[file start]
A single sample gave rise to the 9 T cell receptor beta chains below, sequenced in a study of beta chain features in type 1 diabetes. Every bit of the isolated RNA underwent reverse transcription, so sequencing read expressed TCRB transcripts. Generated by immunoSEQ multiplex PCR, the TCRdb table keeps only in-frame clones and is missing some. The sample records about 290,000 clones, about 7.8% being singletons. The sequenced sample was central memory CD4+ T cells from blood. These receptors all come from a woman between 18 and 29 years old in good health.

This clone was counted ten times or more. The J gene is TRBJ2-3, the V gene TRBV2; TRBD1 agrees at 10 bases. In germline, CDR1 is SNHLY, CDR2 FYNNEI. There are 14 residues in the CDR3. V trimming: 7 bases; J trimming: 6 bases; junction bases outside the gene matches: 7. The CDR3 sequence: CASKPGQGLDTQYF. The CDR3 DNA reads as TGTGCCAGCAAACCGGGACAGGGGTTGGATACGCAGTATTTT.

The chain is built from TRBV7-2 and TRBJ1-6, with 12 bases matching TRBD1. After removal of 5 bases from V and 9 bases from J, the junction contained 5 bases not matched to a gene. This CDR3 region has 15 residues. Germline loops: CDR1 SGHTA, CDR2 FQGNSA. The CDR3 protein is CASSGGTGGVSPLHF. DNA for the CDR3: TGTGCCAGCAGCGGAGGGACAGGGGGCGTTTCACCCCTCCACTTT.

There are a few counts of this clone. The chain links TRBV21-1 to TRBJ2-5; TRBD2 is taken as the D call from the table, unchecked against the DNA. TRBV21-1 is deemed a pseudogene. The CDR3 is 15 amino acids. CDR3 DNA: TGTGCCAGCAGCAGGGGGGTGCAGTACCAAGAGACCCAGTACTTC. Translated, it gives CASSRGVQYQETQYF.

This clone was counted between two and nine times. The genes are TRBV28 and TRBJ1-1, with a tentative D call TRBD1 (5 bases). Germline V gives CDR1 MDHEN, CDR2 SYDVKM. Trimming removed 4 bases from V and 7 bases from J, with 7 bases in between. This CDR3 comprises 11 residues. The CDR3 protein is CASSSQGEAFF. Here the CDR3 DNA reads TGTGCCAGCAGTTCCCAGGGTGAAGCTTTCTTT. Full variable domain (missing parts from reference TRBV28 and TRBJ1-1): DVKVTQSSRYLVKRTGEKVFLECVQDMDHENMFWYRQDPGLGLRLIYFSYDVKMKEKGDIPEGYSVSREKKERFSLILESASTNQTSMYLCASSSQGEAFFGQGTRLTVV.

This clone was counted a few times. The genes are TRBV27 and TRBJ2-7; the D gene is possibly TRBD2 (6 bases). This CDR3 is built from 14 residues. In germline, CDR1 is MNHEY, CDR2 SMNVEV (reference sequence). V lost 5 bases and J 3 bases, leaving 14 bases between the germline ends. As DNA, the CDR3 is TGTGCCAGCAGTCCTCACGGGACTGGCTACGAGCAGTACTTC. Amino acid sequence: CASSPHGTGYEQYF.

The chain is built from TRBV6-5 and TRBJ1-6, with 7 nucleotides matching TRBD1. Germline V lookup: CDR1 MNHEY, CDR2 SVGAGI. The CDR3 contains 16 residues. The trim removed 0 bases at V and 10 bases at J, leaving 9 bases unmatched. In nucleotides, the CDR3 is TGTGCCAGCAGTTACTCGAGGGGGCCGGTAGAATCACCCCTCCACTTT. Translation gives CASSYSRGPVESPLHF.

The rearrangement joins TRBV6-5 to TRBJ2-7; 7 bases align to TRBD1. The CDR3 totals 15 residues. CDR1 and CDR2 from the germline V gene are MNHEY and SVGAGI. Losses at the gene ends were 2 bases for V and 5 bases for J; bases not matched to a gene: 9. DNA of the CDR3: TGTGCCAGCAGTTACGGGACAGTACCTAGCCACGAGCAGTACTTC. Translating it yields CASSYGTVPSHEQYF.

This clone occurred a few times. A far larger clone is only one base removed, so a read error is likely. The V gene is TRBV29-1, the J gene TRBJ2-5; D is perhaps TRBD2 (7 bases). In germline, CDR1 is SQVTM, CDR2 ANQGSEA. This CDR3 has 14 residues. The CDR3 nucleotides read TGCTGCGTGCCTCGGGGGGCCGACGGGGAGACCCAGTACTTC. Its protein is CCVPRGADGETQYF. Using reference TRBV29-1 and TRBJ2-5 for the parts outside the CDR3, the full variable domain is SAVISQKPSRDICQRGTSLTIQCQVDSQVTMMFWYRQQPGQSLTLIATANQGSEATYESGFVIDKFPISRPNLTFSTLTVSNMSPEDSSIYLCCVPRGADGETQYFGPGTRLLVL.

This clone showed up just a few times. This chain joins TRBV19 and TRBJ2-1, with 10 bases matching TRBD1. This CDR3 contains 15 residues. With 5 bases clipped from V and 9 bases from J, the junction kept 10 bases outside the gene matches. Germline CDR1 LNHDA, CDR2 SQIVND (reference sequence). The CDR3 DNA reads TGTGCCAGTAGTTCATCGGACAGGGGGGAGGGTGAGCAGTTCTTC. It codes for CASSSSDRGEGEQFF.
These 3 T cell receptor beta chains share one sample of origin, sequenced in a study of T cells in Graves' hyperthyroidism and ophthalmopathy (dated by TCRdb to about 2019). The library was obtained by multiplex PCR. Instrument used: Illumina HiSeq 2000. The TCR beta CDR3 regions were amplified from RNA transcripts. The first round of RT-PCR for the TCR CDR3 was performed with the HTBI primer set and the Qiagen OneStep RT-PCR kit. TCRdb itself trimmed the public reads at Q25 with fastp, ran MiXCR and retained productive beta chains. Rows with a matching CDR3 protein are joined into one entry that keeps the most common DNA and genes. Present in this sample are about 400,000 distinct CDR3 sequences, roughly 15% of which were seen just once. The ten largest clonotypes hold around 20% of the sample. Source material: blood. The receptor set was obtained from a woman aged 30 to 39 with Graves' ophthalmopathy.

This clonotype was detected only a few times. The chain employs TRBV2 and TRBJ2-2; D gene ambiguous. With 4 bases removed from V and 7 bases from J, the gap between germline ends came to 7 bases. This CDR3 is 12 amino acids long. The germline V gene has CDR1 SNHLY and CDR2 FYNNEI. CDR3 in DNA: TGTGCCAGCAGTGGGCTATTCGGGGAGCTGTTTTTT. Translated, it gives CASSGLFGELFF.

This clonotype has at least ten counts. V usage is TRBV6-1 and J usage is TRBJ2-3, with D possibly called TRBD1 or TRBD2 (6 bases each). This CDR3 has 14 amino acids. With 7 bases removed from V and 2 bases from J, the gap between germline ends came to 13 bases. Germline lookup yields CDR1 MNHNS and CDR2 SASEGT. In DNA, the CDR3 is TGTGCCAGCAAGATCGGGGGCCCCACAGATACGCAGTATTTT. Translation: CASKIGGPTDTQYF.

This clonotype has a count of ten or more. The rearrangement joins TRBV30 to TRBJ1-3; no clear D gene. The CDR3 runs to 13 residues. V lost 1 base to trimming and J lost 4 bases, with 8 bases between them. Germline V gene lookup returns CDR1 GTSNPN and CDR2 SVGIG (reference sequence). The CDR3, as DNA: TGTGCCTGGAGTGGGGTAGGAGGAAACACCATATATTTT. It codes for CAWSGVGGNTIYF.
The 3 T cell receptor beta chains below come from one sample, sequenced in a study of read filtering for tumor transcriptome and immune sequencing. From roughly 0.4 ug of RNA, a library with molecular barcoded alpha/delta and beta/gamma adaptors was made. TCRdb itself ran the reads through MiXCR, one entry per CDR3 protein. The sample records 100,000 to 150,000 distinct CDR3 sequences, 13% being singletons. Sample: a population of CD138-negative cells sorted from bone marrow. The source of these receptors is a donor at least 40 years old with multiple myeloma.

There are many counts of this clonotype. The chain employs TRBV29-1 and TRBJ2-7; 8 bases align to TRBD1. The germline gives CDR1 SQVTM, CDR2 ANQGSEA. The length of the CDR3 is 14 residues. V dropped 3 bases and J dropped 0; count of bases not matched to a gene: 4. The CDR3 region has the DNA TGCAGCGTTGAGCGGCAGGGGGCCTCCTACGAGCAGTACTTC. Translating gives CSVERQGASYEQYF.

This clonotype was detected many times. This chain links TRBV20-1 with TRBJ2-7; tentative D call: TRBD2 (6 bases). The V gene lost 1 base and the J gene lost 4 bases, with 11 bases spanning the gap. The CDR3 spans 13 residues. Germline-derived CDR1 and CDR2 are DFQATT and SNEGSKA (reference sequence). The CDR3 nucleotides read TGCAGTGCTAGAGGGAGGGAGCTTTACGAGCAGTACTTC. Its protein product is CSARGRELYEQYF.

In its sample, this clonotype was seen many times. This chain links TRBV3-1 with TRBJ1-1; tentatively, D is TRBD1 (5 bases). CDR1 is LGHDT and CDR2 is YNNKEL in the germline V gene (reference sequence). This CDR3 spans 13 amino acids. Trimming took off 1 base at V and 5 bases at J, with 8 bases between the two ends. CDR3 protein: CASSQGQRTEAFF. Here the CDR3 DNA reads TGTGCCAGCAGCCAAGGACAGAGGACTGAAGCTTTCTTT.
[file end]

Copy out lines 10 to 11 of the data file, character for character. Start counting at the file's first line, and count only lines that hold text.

This clone showed up just a few times. This chain joins TRBV19 and TRBJ2-1, with 10 bases matching TRBD1. This CDR3 contains 15 residues. With 5 bases clipped from V and 9 bases from J, the junction kept 10 bases outside the gene matches. Germline CDR1 LNHDA, CDR2 SQIVND (reference sequence). The CDR3 DNA reads TGTGCCAGTAGTTCATCGGACAGGGGGGAGGGTGAGCAGTTCTTC. It codes for CASSSSDRGEGEQFF.
These 3 T cell receptor beta chains share one sample of origin, sequenced in a study of T cells in Graves' hyperthyroidism and ophthalmopathy (dated by TCRdb to about 2019). The library was obtained by multiplex PCR. Instrument used: Illumina HiSeq 2000. The TCR beta CDR3 regions were amplified from RNA transcripts. The first round of RT-PCR for the TCR CDR3 was performed with the HTBI primer set and the Qiagen OneStep RT-PCR kit. TCRdb itself trimmed the public reads at Q25 with fastp, ran MiXCR and retained productive beta chains. Rows with a matching CDR3 protein are joined into one entry that keeps the most common DNA and genes. Present in this sample are about 400,000 distinct CDR3 sequences, roughly 15% of which were seen just once. The ten largest clonotypes hold around 20% of the sample. Source material: blood. The receptor set was obtained from a woman aged 30 to 39 with Graves' ophthalmopathy.